Posted by penkey on Thursday, July 31, 2008 at 7:38pm.
An Olympic long jumper leaves the ground at an angle of 23 degrees and travels through the air for a horizontal distance of 8.7 meters before landing. What is the takeoff speed of the jumper?

physics  GK, Thursday, July 31, 2008 at 9:27pm
Let the initial velocity = Vo
The horizontal comonent, Vx = Vo(cos23)
The horizontal distance, x = Vo(cos23)t = 8.7m
t = 8.7m / Vo(cos23)
The vertical component of initial velocity is Vyo:
Vyo = Vo(sin23)
Let the final vertical velocity be Vyf. Then,
Vyf = 0 (a the highest position)
0 = Vo(cos23)  9.8m/s^2*t, or:
t = Vo(cos23) / 9.8m/s^2
You have two expressions for time, t.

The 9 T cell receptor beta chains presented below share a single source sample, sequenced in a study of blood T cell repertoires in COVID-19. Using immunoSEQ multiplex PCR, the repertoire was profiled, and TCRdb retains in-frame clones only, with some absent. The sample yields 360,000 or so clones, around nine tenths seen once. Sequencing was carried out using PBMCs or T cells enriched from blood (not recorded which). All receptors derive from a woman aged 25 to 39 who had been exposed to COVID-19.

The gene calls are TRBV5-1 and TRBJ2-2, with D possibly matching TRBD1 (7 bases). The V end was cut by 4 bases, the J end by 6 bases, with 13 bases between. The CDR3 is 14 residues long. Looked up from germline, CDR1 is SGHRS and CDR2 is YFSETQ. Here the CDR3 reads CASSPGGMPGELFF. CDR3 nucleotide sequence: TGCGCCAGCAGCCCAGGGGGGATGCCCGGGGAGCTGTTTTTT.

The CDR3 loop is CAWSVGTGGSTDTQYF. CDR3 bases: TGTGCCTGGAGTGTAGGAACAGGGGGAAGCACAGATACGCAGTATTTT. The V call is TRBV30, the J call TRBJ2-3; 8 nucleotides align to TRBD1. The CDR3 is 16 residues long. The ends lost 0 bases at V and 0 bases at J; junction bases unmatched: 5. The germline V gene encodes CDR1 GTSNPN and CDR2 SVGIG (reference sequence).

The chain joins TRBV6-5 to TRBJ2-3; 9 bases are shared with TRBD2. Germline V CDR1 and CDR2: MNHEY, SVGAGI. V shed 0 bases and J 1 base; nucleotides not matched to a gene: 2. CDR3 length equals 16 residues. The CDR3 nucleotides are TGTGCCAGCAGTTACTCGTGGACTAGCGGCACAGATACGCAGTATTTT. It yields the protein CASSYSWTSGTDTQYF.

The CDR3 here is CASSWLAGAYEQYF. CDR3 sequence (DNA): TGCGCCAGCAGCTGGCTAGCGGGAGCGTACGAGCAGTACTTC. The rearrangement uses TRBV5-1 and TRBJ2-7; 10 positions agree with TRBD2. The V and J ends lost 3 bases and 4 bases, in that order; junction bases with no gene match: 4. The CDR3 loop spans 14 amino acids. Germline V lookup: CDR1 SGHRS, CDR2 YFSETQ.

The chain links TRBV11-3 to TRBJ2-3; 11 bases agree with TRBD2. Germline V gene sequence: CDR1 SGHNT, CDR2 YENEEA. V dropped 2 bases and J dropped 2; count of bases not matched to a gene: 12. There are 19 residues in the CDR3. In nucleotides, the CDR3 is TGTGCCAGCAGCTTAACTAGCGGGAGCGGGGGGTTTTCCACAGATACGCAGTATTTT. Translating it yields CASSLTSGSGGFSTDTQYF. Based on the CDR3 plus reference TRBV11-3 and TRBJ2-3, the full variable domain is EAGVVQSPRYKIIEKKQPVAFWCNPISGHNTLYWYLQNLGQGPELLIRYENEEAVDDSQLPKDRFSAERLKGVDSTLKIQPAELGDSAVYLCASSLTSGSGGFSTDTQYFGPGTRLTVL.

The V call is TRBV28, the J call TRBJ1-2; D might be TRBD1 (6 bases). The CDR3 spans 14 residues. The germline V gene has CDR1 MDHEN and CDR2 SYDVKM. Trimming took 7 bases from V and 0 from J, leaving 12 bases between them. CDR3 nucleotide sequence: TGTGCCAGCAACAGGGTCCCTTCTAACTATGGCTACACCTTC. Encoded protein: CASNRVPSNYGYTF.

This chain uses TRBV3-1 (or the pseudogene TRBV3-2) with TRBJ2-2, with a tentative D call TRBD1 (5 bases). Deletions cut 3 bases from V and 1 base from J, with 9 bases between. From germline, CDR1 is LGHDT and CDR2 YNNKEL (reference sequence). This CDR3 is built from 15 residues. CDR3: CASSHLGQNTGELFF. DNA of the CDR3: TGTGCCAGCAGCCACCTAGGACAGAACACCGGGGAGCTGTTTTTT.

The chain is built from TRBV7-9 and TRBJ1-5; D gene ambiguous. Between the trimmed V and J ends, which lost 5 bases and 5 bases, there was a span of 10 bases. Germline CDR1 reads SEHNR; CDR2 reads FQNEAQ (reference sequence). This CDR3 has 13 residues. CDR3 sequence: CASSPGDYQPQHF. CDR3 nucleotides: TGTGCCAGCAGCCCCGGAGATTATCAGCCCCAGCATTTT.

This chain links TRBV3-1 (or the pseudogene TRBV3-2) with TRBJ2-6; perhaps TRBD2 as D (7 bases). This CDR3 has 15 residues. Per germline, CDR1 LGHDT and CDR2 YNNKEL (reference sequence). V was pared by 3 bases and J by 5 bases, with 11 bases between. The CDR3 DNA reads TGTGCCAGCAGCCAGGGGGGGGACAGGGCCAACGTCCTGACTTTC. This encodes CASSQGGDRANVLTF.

Since the two are equal, you can solve for Vo

physics  W, Monday, October 25, 2010 at 4:52pm
Well this must be a pretty common question because I had it too. The problem here is the Voy is Vo(SIN(23) not cos)/10.0 (or 9.8).
Also because the Vfy is 0 in the middle of the jump used only use half the X for the horizontal component. This is how I got the 11 m/s initial take off speed.
I don't know for sure, but that's how I'm solving these type of questions.
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